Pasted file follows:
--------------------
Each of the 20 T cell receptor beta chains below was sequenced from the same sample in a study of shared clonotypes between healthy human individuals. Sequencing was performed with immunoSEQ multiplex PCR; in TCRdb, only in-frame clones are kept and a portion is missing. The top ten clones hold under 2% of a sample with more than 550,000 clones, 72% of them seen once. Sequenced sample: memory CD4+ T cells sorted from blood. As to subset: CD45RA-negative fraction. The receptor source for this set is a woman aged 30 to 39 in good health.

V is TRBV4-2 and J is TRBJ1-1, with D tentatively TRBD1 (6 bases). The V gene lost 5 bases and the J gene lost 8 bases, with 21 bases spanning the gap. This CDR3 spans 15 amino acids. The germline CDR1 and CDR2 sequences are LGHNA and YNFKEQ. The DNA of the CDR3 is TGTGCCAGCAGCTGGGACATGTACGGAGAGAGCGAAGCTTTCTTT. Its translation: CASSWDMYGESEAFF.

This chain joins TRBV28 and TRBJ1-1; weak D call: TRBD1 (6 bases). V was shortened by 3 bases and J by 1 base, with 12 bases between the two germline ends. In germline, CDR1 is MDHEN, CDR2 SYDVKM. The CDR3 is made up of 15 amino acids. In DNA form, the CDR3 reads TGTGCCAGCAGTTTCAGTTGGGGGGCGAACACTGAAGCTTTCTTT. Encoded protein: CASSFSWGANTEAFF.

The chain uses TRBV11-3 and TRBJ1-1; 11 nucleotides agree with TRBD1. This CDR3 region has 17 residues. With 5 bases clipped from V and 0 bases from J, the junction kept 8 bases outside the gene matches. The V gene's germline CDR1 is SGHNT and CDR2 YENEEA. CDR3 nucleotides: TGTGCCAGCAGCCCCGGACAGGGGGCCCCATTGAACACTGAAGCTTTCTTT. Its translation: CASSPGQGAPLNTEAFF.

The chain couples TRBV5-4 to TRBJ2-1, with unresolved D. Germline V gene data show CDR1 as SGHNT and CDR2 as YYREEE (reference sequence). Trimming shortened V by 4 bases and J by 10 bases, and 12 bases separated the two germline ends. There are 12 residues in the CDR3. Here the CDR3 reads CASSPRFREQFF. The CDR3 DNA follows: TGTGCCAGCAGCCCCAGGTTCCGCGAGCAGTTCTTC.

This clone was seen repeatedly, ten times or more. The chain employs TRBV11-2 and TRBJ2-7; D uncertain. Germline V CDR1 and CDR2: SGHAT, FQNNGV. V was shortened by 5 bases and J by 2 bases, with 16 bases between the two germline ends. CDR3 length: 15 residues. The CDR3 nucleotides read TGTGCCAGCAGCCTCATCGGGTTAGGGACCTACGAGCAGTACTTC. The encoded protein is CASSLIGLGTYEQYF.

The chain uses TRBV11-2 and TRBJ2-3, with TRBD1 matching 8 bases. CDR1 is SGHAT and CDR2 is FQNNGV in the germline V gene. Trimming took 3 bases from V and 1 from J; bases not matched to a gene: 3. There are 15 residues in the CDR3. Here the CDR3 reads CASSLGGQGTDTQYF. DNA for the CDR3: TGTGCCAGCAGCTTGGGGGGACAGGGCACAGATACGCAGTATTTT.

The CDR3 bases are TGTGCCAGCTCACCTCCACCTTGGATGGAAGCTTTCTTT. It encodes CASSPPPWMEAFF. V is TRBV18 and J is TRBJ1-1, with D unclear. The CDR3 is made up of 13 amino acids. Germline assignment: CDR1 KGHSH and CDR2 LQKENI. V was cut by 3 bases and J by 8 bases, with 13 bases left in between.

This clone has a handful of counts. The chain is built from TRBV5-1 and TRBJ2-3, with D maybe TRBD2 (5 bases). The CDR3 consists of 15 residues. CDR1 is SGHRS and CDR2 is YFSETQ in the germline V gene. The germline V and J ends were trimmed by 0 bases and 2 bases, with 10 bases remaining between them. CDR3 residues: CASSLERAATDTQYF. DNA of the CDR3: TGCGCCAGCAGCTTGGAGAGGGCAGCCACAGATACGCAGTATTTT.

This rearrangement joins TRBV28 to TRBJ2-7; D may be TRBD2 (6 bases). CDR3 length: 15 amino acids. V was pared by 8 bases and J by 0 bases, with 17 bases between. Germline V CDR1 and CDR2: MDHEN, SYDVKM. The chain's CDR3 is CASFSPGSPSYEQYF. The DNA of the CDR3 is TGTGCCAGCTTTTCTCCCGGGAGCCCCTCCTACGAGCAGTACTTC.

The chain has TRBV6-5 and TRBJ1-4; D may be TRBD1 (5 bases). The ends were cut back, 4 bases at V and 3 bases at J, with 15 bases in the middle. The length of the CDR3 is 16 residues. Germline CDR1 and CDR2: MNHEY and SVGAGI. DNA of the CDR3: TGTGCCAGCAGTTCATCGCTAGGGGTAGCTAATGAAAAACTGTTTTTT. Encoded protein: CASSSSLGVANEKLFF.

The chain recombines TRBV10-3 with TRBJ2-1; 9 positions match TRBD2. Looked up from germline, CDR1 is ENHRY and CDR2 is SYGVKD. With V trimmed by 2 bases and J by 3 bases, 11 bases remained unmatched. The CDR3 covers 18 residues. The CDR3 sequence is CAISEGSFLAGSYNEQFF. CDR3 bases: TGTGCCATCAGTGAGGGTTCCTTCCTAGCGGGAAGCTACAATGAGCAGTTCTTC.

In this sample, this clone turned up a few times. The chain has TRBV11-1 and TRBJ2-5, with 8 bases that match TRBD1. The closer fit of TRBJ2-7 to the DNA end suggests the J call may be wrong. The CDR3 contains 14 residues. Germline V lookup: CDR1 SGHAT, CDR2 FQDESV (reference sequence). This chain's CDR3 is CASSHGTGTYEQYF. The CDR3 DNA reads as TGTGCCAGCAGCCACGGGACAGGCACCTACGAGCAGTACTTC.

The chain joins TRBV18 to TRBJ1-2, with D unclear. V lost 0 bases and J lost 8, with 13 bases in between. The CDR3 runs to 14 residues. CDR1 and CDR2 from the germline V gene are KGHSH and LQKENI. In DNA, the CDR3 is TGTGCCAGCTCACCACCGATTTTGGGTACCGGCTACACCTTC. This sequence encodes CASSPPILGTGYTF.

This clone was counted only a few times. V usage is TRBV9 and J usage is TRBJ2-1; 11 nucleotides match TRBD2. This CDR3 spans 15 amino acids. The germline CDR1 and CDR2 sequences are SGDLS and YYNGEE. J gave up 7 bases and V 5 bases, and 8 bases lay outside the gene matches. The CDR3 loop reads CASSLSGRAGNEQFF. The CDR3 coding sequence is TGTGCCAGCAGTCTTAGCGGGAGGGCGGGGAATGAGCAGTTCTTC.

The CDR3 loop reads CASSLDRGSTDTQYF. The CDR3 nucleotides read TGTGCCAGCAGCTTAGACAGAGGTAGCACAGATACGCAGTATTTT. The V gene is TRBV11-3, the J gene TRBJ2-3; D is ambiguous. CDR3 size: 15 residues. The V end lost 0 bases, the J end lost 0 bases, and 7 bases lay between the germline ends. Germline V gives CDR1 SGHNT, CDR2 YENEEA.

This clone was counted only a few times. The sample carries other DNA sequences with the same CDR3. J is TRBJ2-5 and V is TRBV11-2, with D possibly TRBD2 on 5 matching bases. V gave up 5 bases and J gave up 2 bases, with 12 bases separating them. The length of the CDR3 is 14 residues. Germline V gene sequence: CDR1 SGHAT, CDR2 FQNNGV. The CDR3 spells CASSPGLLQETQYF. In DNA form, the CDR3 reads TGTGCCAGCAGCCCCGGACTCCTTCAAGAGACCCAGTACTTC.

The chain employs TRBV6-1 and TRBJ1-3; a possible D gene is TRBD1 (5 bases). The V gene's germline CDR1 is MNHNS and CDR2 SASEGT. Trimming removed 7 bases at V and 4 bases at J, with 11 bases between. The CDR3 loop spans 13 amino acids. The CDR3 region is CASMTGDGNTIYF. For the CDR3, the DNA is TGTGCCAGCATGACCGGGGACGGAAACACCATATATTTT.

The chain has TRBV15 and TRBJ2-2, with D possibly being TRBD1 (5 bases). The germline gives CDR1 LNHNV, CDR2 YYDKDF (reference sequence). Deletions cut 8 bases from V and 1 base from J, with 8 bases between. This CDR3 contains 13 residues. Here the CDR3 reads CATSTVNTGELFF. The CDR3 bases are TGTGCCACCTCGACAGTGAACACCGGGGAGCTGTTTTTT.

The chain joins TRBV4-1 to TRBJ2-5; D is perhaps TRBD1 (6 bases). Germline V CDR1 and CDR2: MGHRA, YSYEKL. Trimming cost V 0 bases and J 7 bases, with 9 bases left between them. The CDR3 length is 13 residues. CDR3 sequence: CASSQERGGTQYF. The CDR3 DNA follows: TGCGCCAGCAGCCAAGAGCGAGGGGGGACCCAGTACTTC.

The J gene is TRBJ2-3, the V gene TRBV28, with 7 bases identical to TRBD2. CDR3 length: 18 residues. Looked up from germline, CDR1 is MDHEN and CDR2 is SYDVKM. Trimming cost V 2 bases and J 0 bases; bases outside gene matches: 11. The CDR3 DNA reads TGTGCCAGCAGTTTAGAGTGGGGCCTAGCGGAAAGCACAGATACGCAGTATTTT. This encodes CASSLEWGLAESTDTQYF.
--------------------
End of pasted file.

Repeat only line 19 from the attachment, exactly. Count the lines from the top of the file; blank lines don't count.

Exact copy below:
The chain has TRBV15 and TRBJ2-2, with D possibly being TRBD1 (5 bases). The germline gives CDR1 LNHNV, CDR2 YYDKDF (reference sequence). Deletions cut 8 bases from V and 1 base from J, with 8 bases between. This CDR3 contains 13 residues. Here the CDR3 reads CATSTVNTGELFF. The CDR3 bases are TGTGCCACCTCGACAGTGAACACCGGGGAGCTGTTTTTT.